Human foot found floating in Yellowstone hot springs

On August 11, a Yellowstone National Park employee saw part of a foot, found inside a shoe, floating in a hot spring in the southern part of the park. This discovery at Abyss Pool prompted park officials to temporarily close West Thumb Geyser Basin and its parking lot while they investigated the incident. This section of the park has since opened.

Park officials released evidence suggesting the mysterious foot is linked to a person’s death last month. An incident on the morning of July 31 involved a single individual, and a statement from officials says they do not suspect foul play. However, these statements do not elaborate or explain how the death occurred, identify the person involved, or say why officials do not suspect a crime. The investigation is currently ongoing.

Abyss Pool has a temperature of about 140 degrees Fahrenheit and a depth of more than 50 feet, making it one of the deepest hot springs in the park. According to the Yellowstone National Park website, the water in this hot spring circulates as superheated water cools, rises to the surface, sinks, and is replaced by warmer water from below. This circulation prevents the water from reaching the temperature needed to trigger an eruption, like Old Faithful and other geysers in the park.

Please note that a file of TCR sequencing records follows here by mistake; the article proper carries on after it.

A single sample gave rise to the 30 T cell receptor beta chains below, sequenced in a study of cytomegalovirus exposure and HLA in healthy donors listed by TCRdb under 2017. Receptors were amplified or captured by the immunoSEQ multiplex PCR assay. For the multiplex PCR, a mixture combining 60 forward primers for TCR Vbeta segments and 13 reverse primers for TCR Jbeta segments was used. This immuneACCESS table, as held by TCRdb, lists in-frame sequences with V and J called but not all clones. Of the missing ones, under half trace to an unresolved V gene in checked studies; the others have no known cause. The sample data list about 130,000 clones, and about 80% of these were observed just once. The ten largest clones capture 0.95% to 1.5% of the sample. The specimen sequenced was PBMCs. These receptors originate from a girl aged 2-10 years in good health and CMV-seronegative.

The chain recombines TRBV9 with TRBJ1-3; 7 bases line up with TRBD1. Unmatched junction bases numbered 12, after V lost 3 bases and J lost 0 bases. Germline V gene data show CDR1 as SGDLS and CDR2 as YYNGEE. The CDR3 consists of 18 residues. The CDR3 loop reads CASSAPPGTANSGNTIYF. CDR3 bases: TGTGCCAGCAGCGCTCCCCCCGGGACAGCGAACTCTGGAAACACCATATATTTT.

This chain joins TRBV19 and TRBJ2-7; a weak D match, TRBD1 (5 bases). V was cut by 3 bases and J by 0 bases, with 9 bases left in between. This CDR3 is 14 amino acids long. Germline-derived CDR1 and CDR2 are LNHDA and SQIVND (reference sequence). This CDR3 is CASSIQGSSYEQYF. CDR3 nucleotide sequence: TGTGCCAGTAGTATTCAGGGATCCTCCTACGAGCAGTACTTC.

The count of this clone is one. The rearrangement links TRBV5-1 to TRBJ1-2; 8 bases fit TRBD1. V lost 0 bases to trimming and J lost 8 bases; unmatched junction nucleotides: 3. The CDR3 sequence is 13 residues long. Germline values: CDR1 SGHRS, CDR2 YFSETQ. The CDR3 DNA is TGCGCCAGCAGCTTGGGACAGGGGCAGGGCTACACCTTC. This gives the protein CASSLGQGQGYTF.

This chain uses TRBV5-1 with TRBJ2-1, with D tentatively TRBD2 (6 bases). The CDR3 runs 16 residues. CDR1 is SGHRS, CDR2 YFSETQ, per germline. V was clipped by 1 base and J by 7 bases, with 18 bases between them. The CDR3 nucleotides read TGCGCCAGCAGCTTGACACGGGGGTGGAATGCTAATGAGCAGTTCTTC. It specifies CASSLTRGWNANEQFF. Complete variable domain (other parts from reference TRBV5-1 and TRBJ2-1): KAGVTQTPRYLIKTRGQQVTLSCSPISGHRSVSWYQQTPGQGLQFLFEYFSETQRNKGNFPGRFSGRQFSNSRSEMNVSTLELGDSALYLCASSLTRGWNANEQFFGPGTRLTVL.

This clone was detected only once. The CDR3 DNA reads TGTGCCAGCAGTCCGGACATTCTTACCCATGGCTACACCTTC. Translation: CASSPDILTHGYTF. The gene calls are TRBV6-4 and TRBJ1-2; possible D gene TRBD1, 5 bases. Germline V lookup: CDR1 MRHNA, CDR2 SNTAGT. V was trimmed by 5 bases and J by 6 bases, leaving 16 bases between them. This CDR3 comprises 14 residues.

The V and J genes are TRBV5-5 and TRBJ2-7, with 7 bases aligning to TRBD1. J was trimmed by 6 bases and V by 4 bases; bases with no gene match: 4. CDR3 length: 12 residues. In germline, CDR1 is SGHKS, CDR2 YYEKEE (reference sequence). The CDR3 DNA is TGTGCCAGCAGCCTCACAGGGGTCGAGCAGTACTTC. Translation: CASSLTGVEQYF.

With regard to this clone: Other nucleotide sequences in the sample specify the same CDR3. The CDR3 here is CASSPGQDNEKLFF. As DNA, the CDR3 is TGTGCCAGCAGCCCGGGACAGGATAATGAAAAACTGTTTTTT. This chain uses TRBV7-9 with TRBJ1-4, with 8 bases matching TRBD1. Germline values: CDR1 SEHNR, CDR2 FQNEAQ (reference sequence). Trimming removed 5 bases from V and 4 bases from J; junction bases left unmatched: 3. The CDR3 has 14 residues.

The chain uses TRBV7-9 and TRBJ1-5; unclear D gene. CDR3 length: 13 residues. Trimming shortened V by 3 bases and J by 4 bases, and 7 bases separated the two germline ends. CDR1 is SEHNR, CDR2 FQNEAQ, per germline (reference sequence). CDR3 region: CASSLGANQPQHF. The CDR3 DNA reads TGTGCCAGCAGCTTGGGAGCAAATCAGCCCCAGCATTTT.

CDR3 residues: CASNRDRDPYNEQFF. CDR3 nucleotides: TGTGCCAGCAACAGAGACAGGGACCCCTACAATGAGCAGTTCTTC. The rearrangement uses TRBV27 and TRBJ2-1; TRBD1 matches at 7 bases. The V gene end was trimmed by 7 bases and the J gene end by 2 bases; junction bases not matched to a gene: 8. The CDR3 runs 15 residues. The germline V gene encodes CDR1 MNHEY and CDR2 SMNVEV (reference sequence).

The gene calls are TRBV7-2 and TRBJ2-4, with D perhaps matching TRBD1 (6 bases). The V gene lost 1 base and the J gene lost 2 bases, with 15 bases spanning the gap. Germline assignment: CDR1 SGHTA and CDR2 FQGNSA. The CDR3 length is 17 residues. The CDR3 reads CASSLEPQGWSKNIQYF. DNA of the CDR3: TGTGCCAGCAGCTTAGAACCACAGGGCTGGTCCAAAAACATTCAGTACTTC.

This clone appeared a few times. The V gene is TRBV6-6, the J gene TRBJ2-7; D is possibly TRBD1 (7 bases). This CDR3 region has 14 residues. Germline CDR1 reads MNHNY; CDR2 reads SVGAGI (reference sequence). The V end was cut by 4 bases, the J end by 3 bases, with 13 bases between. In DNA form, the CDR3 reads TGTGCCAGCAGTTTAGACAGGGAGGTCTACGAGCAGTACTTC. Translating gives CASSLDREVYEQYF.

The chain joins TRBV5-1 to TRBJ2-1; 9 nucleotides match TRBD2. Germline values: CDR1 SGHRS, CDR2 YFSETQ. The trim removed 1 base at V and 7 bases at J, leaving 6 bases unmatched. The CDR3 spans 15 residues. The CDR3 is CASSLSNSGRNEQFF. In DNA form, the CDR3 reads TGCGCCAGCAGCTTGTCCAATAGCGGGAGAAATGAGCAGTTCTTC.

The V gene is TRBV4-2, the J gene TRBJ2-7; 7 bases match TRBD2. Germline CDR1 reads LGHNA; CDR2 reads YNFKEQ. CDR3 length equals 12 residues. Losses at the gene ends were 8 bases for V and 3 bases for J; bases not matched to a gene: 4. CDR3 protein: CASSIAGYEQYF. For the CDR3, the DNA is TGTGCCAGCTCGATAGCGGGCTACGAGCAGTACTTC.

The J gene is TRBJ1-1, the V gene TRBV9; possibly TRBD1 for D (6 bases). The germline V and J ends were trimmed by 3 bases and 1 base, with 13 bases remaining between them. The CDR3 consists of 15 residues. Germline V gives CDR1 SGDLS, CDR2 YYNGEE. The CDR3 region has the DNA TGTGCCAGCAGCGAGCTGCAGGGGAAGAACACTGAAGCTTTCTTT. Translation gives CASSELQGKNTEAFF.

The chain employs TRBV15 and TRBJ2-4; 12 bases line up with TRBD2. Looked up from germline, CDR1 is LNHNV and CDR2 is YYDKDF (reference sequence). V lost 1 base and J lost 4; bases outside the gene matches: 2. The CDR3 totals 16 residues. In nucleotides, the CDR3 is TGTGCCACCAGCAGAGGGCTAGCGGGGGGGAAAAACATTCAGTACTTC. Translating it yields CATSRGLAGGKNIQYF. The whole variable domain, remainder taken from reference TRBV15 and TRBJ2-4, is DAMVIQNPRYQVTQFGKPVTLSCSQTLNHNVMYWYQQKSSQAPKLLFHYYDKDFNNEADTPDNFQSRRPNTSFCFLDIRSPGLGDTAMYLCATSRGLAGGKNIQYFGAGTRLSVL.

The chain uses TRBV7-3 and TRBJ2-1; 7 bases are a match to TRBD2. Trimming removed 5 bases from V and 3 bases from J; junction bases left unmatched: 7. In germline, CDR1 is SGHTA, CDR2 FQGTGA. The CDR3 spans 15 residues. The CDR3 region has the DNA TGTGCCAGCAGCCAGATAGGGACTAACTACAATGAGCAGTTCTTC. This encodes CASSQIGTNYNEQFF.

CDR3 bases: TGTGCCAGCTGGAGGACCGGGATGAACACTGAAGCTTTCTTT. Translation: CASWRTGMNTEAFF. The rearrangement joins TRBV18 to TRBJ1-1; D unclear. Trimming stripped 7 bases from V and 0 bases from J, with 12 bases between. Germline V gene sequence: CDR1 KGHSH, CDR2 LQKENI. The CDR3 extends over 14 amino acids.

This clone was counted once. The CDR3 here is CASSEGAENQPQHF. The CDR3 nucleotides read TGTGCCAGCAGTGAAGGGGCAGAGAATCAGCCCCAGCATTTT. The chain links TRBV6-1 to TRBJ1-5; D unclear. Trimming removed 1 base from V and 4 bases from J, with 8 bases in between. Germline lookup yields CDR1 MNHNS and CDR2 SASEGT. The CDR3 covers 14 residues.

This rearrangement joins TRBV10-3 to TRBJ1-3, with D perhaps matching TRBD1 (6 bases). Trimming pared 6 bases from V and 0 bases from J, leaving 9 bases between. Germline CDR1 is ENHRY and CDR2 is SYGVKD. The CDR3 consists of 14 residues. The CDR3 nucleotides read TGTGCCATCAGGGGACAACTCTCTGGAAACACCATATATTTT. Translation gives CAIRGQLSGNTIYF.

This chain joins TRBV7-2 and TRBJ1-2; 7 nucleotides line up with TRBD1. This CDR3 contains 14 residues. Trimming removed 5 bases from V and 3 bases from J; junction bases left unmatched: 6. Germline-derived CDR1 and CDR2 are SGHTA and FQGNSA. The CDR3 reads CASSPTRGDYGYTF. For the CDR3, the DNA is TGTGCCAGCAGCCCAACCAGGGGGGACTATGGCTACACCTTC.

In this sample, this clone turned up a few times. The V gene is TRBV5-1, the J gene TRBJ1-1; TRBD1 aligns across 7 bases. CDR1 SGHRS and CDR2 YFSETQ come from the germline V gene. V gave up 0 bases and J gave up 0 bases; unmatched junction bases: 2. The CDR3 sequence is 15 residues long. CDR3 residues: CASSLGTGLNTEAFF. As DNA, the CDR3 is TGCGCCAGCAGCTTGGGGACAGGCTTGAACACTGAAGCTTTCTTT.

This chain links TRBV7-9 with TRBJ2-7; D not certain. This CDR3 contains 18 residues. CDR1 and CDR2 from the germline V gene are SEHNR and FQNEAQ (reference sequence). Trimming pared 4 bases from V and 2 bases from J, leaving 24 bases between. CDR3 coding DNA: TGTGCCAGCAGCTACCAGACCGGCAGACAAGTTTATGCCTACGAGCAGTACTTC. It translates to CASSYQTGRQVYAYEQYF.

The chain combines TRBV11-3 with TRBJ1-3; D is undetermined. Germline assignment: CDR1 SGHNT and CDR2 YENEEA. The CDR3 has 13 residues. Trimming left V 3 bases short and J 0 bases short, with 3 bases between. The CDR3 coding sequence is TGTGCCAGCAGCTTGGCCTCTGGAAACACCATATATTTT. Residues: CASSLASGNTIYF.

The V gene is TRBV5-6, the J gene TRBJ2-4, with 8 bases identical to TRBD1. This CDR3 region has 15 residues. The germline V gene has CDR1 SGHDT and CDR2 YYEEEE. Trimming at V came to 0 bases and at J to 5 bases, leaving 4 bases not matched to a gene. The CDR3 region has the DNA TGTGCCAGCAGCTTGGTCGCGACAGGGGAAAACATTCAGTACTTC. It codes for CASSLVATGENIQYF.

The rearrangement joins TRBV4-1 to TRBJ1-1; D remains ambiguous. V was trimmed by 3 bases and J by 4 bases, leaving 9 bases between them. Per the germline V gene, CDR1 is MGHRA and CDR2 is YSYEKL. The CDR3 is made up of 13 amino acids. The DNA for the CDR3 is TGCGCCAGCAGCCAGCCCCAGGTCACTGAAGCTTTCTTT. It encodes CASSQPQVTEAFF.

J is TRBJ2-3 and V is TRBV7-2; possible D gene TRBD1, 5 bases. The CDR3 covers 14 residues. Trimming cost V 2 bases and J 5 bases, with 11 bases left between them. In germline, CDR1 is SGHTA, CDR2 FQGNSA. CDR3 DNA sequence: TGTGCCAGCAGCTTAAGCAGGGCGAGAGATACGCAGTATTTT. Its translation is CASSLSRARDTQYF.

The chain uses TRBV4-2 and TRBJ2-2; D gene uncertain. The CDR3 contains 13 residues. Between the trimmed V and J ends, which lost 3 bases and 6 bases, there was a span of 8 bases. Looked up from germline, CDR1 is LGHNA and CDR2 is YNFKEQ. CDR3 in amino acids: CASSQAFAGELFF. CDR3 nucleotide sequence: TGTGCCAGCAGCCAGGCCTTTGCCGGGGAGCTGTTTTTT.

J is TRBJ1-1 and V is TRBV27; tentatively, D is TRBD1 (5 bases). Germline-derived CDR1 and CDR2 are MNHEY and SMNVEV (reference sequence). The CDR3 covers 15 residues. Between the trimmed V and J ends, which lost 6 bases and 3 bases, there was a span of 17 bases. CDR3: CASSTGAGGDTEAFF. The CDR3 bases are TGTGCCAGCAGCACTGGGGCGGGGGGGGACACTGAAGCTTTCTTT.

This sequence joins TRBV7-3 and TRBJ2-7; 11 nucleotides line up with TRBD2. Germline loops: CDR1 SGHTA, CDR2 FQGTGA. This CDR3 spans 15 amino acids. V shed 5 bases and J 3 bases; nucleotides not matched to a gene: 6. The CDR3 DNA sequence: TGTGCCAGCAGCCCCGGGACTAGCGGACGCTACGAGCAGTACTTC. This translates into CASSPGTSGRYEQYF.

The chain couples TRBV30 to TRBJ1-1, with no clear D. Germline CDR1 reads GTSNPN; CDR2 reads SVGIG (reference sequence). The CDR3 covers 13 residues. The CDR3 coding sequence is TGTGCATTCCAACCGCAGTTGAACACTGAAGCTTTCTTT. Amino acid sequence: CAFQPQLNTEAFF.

Since the park’s inception in 1872, at least 22 people have died from hot spring-related injuries, and many more have suffered burns from hot spring pools. The most recent death occurred in 2016 when a man in his early 20s walked off the boardwalk at the park’s Norris Geyser Basin. The Oregon man slipped on gravel and fell into a scalding acid spring while looking for a pond to wade in and soak in.

In light of the incident, park officials remind visitors to stay on boardwalks and trails and exercise caution in hot spring areas. Although land may seem safe, the soil in these hydrothermal landscapes is brittle and thin, covering boiling water just below the surface. According to the park service, hot springs have injured or killed more people in Yellowstone than any other natural feature. You can read and learn more about staying safe while visiting Yellowstone National Park on their website.